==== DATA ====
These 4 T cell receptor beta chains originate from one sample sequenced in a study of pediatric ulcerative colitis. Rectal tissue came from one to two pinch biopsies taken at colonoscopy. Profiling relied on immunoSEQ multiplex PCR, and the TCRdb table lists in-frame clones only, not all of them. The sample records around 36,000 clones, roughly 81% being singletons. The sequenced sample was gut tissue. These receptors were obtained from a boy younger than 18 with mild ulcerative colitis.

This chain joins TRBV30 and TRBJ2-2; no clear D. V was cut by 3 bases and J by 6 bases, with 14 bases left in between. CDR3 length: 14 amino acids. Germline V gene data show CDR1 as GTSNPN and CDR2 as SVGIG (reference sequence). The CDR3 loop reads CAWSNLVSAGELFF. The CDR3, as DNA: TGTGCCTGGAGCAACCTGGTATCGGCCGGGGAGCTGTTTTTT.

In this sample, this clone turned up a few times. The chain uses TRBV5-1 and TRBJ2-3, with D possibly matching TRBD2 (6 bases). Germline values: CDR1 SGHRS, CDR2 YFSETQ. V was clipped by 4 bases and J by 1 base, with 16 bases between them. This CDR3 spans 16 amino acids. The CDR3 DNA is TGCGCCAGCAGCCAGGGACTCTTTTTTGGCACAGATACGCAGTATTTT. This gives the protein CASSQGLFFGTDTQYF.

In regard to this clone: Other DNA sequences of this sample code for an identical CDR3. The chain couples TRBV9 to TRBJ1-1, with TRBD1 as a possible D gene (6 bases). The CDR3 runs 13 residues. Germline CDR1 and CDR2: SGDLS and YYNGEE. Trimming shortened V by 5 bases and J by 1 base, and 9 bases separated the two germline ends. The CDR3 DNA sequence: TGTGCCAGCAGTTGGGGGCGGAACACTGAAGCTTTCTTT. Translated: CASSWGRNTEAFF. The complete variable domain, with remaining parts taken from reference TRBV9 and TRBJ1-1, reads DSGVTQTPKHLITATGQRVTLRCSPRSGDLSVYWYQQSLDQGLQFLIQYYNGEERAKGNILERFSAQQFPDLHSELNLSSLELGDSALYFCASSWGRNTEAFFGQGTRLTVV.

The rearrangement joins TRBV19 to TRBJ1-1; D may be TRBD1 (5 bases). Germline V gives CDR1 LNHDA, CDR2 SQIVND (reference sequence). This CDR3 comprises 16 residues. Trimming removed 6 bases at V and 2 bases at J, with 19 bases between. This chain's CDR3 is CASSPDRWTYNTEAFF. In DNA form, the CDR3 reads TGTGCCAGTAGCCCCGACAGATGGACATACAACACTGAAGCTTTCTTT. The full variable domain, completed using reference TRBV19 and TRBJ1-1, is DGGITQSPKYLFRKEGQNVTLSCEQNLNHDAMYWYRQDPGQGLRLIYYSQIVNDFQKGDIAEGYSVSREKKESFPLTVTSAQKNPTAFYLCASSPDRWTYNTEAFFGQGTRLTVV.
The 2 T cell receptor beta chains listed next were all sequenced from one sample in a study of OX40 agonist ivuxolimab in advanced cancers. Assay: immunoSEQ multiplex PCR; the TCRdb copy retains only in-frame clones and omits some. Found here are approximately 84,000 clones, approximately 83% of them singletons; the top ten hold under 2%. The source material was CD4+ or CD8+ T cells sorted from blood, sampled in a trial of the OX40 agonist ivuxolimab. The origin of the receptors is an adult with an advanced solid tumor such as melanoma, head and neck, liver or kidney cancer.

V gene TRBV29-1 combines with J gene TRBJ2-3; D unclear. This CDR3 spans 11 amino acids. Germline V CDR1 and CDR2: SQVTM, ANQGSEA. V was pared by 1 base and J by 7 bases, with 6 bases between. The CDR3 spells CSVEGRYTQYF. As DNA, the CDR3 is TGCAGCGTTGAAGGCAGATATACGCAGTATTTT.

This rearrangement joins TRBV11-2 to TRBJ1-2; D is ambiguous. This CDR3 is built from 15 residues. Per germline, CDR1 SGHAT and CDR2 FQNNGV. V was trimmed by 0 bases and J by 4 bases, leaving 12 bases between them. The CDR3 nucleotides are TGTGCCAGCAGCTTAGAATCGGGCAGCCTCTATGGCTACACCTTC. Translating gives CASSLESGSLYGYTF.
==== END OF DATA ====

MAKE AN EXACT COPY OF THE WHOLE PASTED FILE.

These 4 T cell receptor beta chains originate from one sample sequenced in a study of pediatric ulcerative colitis. Rectal tissue came from one to two pinch biopsies taken at colonoscopy. Profiling relied on immunoSEQ multiplex PCR, and the TCRdb table lists in-frame clones only, not all of them. The sample records around 36,000 clones, roughly 81% being singletons. The sequenced sample was gut tissue. These receptors were obtained from a boy younger than 18 with mild ulcerative colitis.

This chain joins TRBV30 and TRBJ2-2; no clear D. V was cut by 3 bases and J by 6 bases, with 14 bases left in between. CDR3 length: 14 amino acids. Germline V gene data show CDR1 as GTSNPN and CDR2 as SVGIG (reference sequence). The CDR3 loop reads CAWSNLVSAGELFF. The CDR3, as DNA: TGTGCCTGGAGCAACCTGGTATCGGCCGGGGAGCTGTTTTTT.

In this sample, this clone turned up a few times. The chain uses TRBV5-1 and TRBJ2-3, with D possibly matching TRBD2 (6 bases). Germline values: CDR1 SGHRS, CDR2 YFSETQ. V was clipped by 4 bases and J by 1 base, with 16 bases between them. This CDR3 spans 16 amino acids. The CDR3 DNA is TGCGCCAGCAGCCAGGGACTCTTTTTTGGCACAGATACGCAGTATTTT. This gives the protein CASSQGLFFGTDTQYF.

In regard to this clone: Other DNA sequences of this sample code for an identical CDR3. The chain couples TRBV9 to TRBJ1-1, with TRBD1 as a possible D gene (6 bases). The CDR3 runs 13 residues. Germline CDR1 and CDR2: SGDLS and YYNGEE. Trimming shortened V by 5 bases and J by 1 base, and 9 bases separated the two germline ends. The CDR3 DNA sequence: TGTGCCAGCAGTTGGGGGCGGAACACTGAAGCTTTCTTT. Translated: CASSWGRNTEAFF. The complete variable domain, with remaining parts taken from reference TRBV9 and TRBJ1-1, reads DSGVTQTPKHLITATGQRVTLRCSPRSGDLSVYWYQQSLDQGLQFLIQYYNGEERAKGNILERFSAQQFPDLHSELNLSSLELGDSALYFCASSWGRNTEAFFGQGTRLTVV.

The rearrangement joins TRBV19 to TRBJ1-1; D may be TRBD1 (5 bases). Germline V gives CDR1 LNHDA, CDR2 SQIVND (reference sequence). This CDR3 comprises 16 residues. Trimming removed 6 bases at V and 2 bases at J, with 19 bases between. This chain's CDR3 is CASSPDRWTYNTEAFF. In DNA form, the CDR3 reads TGTGCCAGTAGCCCCGACAGATGGACATACAACACTGAAGCTTTCTTT. The full variable domain, completed using reference TRBV19 and TRBJ1-1, is DGGITQSPKYLFRKEGQNVTLSCEQNLNHDAMYWYRQDPGQGLRLIYYSQIVNDFQKGDIAEGYSVSREKKESFPLTVTSAQKNPTAFYLCASSPDRWTYNTEAFFGQGTRLTVV.
The 2 T cell receptor beta chains listed next were all sequenced from one sample in a study of OX40 agonist ivuxolimab in advanced cancers. Assay: immunoSEQ multiplex PCR; the TCRdb copy retains only in-frame clones and omits some. Found here are approximately 84,000 clones, approximately 83% of them singletons; the top ten hold under 2%. The source material was CD4+ or CD8+ T cells sorted from blood, sampled in a trial of the OX40 agonist ivuxolimab. The origin of the receptors is an adult with an advanced solid tumor such as melanoma, head and neck, liver or kidney cancer.

V gene TRBV29-1 combines with J gene TRBJ2-3; D unclear. This CDR3 spans 11 amino acids. Germline V CDR1 and CDR2: SQVTM, ANQGSEA. V was pared by 1 base and J by 7 bases, with 6 bases between. The CDR3 spells CSVEGRYTQYF. As DNA, the CDR3 is TGCAGCGTTGAAGGCAGATATACGCAGTATTTT.

This rearrangement joins TRBV11-2 to TRBJ1-2; D is ambiguous. This CDR3 is built from 15 residues. Per germline, CDR1 SGHAT and CDR2 FQNNGV. V was trimmed by 0 bases and J by 4 bases, leaving 12 bases between them. The CDR3 nucleotides are TGTGCCAGCAGCTTAGAATCGGGCAGCCTCTATGGCTACACCTTC. Translating gives CASSLESGSLYGYTF.